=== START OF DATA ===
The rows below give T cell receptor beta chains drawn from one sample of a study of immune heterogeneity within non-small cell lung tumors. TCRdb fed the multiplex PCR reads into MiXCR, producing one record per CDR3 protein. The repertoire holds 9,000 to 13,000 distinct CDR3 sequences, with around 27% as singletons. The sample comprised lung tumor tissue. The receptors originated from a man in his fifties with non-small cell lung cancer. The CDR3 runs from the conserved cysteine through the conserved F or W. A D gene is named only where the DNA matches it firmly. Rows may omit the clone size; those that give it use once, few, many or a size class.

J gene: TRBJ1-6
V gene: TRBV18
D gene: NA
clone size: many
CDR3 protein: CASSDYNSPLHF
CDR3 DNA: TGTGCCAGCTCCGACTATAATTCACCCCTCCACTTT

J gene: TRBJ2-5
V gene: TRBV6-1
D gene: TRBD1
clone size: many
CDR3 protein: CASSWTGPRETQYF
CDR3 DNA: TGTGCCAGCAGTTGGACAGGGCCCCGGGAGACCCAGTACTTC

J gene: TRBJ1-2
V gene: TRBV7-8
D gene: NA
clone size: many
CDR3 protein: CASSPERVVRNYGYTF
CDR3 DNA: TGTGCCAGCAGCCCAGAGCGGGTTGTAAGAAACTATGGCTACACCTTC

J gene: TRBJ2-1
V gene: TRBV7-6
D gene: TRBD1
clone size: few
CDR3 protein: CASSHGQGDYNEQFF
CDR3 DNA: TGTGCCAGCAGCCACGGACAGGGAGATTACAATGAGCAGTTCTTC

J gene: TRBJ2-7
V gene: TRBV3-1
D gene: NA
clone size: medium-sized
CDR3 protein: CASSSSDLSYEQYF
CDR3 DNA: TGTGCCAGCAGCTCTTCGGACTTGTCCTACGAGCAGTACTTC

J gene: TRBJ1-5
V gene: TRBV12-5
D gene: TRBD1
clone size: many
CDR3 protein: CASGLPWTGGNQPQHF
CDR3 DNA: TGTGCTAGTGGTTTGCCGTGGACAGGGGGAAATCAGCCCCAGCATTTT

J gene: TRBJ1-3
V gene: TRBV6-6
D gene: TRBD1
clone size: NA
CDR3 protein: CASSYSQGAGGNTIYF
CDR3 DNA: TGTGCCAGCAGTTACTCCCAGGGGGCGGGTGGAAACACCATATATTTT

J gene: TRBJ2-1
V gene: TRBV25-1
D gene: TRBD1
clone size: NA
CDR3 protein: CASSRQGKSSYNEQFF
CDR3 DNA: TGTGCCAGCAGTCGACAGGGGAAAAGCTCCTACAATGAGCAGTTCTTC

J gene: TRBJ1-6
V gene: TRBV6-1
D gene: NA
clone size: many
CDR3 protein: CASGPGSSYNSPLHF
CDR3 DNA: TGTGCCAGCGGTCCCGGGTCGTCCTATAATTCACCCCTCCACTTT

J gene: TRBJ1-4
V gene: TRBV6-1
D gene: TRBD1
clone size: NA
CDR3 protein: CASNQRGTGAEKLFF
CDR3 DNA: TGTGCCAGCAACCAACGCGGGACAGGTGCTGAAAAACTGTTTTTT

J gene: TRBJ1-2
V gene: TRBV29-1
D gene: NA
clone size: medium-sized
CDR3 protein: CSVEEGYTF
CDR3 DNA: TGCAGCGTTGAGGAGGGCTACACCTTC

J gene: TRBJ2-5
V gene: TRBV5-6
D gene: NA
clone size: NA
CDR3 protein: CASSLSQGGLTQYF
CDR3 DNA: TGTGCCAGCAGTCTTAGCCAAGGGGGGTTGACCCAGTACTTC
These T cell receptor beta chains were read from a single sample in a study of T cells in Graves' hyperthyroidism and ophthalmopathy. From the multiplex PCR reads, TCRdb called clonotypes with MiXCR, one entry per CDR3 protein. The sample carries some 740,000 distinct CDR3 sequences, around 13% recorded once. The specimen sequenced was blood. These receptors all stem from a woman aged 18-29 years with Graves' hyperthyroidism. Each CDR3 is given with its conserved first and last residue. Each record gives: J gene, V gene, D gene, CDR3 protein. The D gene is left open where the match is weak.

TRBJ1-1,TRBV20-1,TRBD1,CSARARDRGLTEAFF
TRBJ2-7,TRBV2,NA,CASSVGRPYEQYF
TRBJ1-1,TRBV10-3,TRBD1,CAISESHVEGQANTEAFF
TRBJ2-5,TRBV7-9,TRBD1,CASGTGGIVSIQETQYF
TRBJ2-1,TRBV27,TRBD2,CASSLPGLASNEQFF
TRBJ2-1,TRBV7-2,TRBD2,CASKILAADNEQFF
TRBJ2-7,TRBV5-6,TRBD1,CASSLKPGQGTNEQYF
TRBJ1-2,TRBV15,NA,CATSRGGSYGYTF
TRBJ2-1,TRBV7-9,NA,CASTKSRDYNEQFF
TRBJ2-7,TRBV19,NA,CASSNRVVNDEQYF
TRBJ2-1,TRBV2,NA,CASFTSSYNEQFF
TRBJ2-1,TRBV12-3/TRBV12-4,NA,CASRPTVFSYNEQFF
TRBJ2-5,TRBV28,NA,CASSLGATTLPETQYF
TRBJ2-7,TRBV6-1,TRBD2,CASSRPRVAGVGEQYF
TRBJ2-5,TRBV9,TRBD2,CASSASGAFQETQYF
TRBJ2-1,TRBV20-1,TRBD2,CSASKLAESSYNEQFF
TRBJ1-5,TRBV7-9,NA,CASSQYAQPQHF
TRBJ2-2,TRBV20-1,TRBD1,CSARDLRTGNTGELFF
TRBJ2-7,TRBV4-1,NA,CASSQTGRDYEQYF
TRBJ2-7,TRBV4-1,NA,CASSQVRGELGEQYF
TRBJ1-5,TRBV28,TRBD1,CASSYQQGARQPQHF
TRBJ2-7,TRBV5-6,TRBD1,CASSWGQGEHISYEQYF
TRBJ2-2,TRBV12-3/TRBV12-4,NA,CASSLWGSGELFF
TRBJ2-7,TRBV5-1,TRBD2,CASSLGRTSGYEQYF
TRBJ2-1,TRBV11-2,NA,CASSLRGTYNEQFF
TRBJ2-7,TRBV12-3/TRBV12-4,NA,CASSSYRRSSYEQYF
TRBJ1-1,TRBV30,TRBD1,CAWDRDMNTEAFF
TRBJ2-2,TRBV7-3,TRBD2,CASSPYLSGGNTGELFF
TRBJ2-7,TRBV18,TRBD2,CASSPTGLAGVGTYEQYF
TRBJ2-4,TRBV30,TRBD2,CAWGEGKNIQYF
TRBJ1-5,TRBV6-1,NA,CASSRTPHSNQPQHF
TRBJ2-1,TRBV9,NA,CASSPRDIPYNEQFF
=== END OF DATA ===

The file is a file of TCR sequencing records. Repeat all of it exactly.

The rows below give T cell receptor beta chains drawn from one sample of a study of immune heterogeneity within non-small cell lung tumors. TCRdb fed the multiplex PCR reads into MiXCR, producing one record per CDR3 protein. The repertoire holds 9,000 to 13,000 distinct CDR3 sequences, with around 27% as singletons. The sample comprised lung tumor tissue. The receptors originated from a man in his fifties with non-small cell lung cancer. The CDR3 runs from the conserved cysteine through the conserved F or W. A D gene is named only where the DNA matches it firmly. Rows may omit the clone size; those that give it use once, few, many or a size class.

J gene: TRBJ1-6
V gene: TRBV18
D gene: NA
clone size: many
CDR3 protein: CASSDYNSPLHF
CDR3 DNA: TGTGCCAGCTCCGACTATAATTCACCCCTCCACTTT

J gene: TRBJ2-5
V gene: TRBV6-1
D gene: TRBD1
clone size: many
CDR3 protein: CASSWTGPRETQYF
CDR3 DNA: TGTGCCAGCAGTTGGACAGGGCCCCGGGAGACCCAGTACTTC

J gene: TRBJ1-2
V gene: TRBV7-8
D gene: NA
clone size: many
CDR3 protein: CASSPERVVRNYGYTF
CDR3 DNA: TGTGCCAGCAGCCCAGAGCGGGTTGTAAGAAACTATGGCTACACCTTC

J gene: TRBJ2-1
V gene: TRBV7-6
D gene: TRBD1
clone size: few
CDR3 protein: CASSHGQGDYNEQFF
CDR3 DNA: TGTGCCAGCAGCCACGGACAGGGAGATTACAATGAGCAGTTCTTC

J gene: TRBJ2-7
V gene: TRBV3-1
D gene: NA
clone size: medium-sized
CDR3 protein: CASSSSDLSYEQYF
CDR3 DNA: TGTGCCAGCAGCTCTTCGGACTTGTCCTACGAGCAGTACTTC

J gene: TRBJ1-5
V gene: TRBV12-5
D gene: TRBD1
clone size: many
CDR3 protein: CASGLPWTGGNQPQHF
CDR3 DNA: TGTGCTAGTGGTTTGCCGTGGACAGGGGGAAATCAGCCCCAGCATTTT

J gene: TRBJ1-3
V gene: TRBV6-6
D gene: TRBD1
clone size: NA
CDR3 protein: CASSYSQGAGGNTIYF
CDR3 DNA: TGTGCCAGCAGTTACTCCCAGGGGGCGGGTGGAAACACCATATATTTT

J gene: TRBJ2-1
V gene: TRBV25-1
D gene: TRBD1
clone size: NA
CDR3 protein: CASSRQGKSSYNEQFF
CDR3 DNA: TGTGCCAGCAGTCGACAGGGGAAAAGCTCCTACAATGAGCAGTTCTTC

J gene: TRBJ1-6
V gene: TRBV6-1
D gene: NA
clone size: many
CDR3 protein: CASGPGSSYNSPLHF
CDR3 DNA: TGTGCCAGCGGTCCCGGGTCGTCCTATAATTCACCCCTCCACTTT

J gene: TRBJ1-4
V gene: TRBV6-1
D gene: TRBD1
clone size: NA
CDR3 protein: CASNQRGTGAEKLFF
CDR3 DNA: TGTGCCAGCAACCAACGCGGGACAGGTGCTGAAAAACTGTTTTTT

J gene: TRBJ1-2
V gene: TRBV29-1
D gene: NA
clone size: medium-sized
CDR3 protein: CSVEEGYTF
CDR3 DNA: TGCAGCGTTGAGGAGGGCTACACCTTC

J gene: TRBJ2-5
V gene: TRBV5-6
D gene: NA
clone size: NA
CDR3 protein: CASSLSQGGLTQYF
CDR3 DNA: TGTGCCAGCAGTCTTAGCCAAGGGGGGTTGACCCAGTACTTC
These T cell receptor beta chains were read from a single sample in a study of T cells in Graves' hyperthyroidism and ophthalmopathy. From the multiplex PCR reads, TCRdb called clonotypes with MiXCR, one entry per CDR3 protein. The sample carries some 740,000 distinct CDR3 sequences, around 13% recorded once. The specimen sequenced was blood. These receptors all stem from a woman aged 18-29 years with Graves' hyperthyroidism. Each CDR3 is given with its conserved first and last residue. Each record gives: J gene, V gene, D gene, CDR3 protein. The D gene is left open where the match is weak.

TRBJ1-1,TRBV20-1,TRBD1,CSARARDRGLTEAFF
TRBJ2-7,TRBV2,NA,CASSVGRPYEQYF
TRBJ1-1,TRBV10-3,TRBD1,CAISESHVEGQANTEAFF
TRBJ2-5,TRBV7-9,TRBD1,CASGTGGIVSIQETQYF
TRBJ2-1,TRBV27,TRBD2,CASSLPGLASNEQFF
TRBJ2-1,TRBV7-2,TRBD2,CASKILAADNEQFF
TRBJ2-7,TRBV5-6,TRBD1,CASSLKPGQGTNEQYF
TRBJ1-2,TRBV15,NA,CATSRGGSYGYTF
TRBJ2-1,TRBV7-9,NA,CASTKSRDYNEQFF
TRBJ2-7,TRBV19,NA,CASSNRVVNDEQYF
TRBJ2-1,TRBV2,NA,CASFTSSYNEQFF
TRBJ2-1,TRBV12-3/TRBV12-4,NA,CASRPTVFSYNEQFF
TRBJ2-5,TRBV28,NA,CASSLGATTLPETQYF
TRBJ2-7,TRBV6-1,TRBD2,CASSRPRVAGVGEQYF
TRBJ2-5,TRBV9,TRBD2,CASSASGAFQETQYF
TRBJ2-1,TRBV20-1,TRBD2,CSASKLAESSYNEQFF
TRBJ1-5,TRBV7-9,NA,CASSQYAQPQHF
TRBJ2-2,TRBV20-1,TRBD1,CSARDLRTGNTGELFF
TRBJ2-7,TRBV4-1,NA,CASSQTGRDYEQYF
TRBJ2-7,TRBV4-1,NA,CASSQVRGELGEQYF
TRBJ1-5,TRBV28,TRBD1,CASSYQQGARQPQHF
TRBJ2-7,TRBV5-6,TRBD1,CASSWGQGEHISYEQYF
TRBJ2-2,TRBV12-3/TRBV12-4,NA,CASSLWGSGELFF
TRBJ2-7,TRBV5-1,TRBD2,CASSLGRTSGYEQYF
TRBJ2-1,TRBV11-2,NA,CASSLRGTYNEQFF
TRBJ2-7,TRBV12-3/TRBV12-4,NA,CASSSYRRSSYEQYF
TRBJ1-1,TRBV30,TRBD1,CAWDRDMNTEAFF
TRBJ2-2,TRBV7-3,TRBD2,CASSPYLSGGNTGELFF
TRBJ2-7,TRBV18,TRBD2,CASSPTGLAGVGTYEQYF
TRBJ2-4,TRBV30,TRBD2,CAWGEGKNIQYF
TRBJ1-5,TRBV6-1,NA,CASSRTPHSNQPQHF
TRBJ2-1,TRBV9,NA,CASSPRDIPYNEQFF